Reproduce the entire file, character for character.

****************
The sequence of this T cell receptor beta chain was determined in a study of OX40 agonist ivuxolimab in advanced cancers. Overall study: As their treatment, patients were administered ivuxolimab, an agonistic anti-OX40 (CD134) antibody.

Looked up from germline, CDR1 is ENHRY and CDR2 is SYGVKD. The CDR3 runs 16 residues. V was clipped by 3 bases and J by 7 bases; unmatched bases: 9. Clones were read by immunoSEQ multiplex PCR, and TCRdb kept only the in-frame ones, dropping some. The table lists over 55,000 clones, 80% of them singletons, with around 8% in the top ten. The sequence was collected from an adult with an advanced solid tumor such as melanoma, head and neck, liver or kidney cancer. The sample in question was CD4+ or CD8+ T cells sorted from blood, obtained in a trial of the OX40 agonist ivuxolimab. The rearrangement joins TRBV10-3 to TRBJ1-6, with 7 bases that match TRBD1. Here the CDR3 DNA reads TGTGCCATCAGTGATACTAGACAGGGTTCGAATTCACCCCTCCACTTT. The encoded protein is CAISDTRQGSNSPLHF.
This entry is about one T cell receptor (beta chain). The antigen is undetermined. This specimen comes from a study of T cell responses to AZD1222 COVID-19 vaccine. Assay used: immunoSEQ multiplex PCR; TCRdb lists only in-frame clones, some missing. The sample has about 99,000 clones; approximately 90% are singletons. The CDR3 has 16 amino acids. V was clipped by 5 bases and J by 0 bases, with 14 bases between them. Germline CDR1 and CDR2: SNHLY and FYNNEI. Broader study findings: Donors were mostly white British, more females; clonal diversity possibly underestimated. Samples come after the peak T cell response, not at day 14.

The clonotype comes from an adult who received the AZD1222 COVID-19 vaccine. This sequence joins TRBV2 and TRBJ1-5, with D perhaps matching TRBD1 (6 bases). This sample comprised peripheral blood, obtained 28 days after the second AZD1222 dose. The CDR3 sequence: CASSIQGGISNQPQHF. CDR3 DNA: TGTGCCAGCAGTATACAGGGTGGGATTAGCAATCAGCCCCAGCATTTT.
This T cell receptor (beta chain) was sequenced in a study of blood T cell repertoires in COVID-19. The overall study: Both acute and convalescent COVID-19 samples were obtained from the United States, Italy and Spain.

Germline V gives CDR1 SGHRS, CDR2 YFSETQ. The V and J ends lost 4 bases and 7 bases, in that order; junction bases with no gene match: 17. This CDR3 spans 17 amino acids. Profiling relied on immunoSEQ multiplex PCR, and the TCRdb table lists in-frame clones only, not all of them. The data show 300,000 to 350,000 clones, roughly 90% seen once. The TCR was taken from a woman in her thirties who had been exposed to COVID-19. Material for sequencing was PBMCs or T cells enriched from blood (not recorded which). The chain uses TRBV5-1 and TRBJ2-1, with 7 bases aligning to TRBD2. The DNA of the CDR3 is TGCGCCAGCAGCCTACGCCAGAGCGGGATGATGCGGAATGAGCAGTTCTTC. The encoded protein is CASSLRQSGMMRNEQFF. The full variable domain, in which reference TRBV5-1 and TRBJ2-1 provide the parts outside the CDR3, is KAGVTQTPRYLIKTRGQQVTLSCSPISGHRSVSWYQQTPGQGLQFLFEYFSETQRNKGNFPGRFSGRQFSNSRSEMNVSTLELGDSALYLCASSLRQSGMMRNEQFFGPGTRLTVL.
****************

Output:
The sequence of this T cell receptor beta chain was determined in a study of OX40 agonist ivuxolimab in advanced cancers. Overall study: As their treatment, patients were administered ivuxolimab, an agonistic anti-OX40 (CD134) antibody.

Looked up from germline, CDR1 is ENHRY and CDR2 is SYGVKD. The CDR3 runs 16 residues. V was clipped by 3 bases and J by 7 bases; unmatched bases: 9. Clones were read by immunoSEQ multiplex PCR, and TCRdb kept only the in-frame ones, dropping some. The table lists over 55,000 clones, 80% of them singletons, with around 8% in the top ten. The sequence was collected from an adult with an advanced solid tumor such as melanoma, head and neck, liver or kidney cancer. The sample in question was CD4+ or CD8+ T cells sorted from blood, obtained in a trial of the OX40 agonist ivuxolimab. The rearrangement joins TRBV10-3 to TRBJ1-6, with 7 bases that match TRBD1. Here the CDR3 DNA reads TGTGCCATCAGTGATACTAGACAGGGTTCGAATTCACCCCTCCACTTT. The encoded protein is CAISDTRQGSNSPLHF.
This entry is about one T cell receptor (beta chain). The antigen is undetermined. This specimen comes from a study of T cell responses to AZD1222 COVID-19 vaccine. Assay used: immunoSEQ multiplex PCR; TCRdb lists only in-frame clones, some missing. The sample has about 99,000 clones; approximately 90% are singletons. The CDR3 has 16 amino acids. V was clipped by 5 bases and J by 0 bases, with 14 bases between them. Germline CDR1 and CDR2: SNHLY and FYNNEI. Broader study findings: Donors were mostly white British, more females; clonal diversity possibly underestimated. Samples come after the peak T cell response, not at day 14.

The clonotype comes from an adult who received the AZD1222 COVID-19 vaccine. This sequence joins TRBV2 and TRBJ1-5, with D perhaps matching TRBD1 (6 bases). This sample comprised peripheral blood, obtained 28 days after the second AZD1222 dose. The CDR3 sequence: CASSIQGGISNQPQHF. CDR3 DNA: TGTGCCAGCAGTATACAGGGTGGGATTAGCAATCAGCCCCAGCATTTT.
This T cell receptor (beta chain) was sequenced in a study of blood T cell repertoires in COVID-19. The overall study: Both acute and convalescent COVID-19 samples were obtained from the United States, Italy and Spain.

Germline V gives CDR1 SGHRS, CDR2 YFSETQ. The V and J ends lost 4 bases and 7 bases, in that order; junction bases with no gene match: 17. This CDR3 spans 17 amino acids. Profiling relied on immunoSEQ multiplex PCR, and the TCRdb table lists in-frame clones only, not all of them. The data show 300,000 to 350,000 clones, roughly 90% seen once. The TCR was taken from a woman in her thirties who had been exposed to COVID-19. Material for sequencing was PBMCs or T cells enriched from blood (not recorded which). The chain uses TRBV5-1 and TRBJ2-1, with 7 bases aligning to TRBD2. The DNA of the CDR3 is TGCGCCAGCAGCCTACGCCAGAGCGGGATGATGCGGAATGAGCAGTTCTTC. The encoded protein is CASSLRQSGMMRNEQFF. The full variable domain, in which reference TRBV5-1 and TRBJ2-1 provide the parts outside the CDR3, is KAGVTQTPRYLIKTRGQQVTLSCSPISGHRSVSWYQQTPGQGLQFLFEYFSETQRNKGNFPGRFSGRQFSNSRSEMNVSTLELGDSALYLCASSLRQSGMMRNEQFFGPGTRLTVL.